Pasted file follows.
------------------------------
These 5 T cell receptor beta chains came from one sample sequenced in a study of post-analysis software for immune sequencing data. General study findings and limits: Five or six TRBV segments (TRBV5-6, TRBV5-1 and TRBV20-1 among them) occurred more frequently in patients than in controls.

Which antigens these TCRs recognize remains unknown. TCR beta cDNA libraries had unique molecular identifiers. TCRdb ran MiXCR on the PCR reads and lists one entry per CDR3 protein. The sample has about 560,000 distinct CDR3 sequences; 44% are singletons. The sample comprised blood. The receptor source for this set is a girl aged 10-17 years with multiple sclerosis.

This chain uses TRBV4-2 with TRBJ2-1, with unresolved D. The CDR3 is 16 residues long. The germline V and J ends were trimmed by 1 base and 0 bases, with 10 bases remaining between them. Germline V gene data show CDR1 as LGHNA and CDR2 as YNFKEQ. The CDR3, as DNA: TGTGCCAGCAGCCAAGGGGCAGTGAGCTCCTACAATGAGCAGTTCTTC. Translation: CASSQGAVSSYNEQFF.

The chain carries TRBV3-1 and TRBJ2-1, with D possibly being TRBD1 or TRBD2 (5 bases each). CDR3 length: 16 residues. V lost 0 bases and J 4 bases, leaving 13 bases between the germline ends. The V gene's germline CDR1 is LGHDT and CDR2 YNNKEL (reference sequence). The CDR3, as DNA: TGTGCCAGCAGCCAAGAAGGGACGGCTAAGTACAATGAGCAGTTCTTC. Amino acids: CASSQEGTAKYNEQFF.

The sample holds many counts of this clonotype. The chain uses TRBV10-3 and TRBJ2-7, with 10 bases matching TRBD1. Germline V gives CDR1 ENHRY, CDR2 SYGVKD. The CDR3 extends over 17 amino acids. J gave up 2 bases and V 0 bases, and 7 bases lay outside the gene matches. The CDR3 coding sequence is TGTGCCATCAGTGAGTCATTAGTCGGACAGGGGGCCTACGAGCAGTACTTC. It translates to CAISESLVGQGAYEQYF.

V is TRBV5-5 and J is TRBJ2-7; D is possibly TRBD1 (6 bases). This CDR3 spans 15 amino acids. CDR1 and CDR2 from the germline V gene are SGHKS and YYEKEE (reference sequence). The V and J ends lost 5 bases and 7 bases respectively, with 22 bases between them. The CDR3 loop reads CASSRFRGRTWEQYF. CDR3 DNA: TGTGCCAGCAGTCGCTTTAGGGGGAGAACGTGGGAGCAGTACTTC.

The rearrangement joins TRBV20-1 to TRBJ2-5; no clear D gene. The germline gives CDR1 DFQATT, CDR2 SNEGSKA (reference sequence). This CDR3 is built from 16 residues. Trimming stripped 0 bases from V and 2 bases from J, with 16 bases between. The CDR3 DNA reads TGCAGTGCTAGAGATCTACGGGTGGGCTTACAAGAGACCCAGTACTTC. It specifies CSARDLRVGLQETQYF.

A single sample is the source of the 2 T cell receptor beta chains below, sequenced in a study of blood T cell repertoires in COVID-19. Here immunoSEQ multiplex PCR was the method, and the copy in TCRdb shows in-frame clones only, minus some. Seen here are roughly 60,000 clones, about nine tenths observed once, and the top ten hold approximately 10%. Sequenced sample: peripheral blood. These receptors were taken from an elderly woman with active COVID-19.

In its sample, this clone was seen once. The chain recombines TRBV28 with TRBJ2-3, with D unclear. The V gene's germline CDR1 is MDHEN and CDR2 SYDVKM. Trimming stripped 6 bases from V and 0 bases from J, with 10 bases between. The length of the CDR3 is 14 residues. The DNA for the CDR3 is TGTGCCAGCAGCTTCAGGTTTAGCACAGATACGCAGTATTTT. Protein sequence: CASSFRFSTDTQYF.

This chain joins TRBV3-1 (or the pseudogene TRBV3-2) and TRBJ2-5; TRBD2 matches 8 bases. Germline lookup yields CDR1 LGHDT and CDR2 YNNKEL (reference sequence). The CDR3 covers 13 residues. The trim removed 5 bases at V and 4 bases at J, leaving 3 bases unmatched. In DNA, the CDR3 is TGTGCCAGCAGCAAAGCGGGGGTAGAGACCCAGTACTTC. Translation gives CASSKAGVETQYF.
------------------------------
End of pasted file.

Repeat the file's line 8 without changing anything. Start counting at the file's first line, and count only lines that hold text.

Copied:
A single sample is the source of the 2 T cell receptor beta chains below, sequenced in a study of blood T cell repertoires in COVID-19. Here immunoSEQ multiplex PCR was the method, and the copy in TCRdb shows in-frame clones only, minus some. Seen here are roughly 60,000 clones, about nine tenths observed once, and the top ten hold approximately 10%. Sequenced sample: peripheral blood. These receptors were taken from an elderly woman with active COVID-19.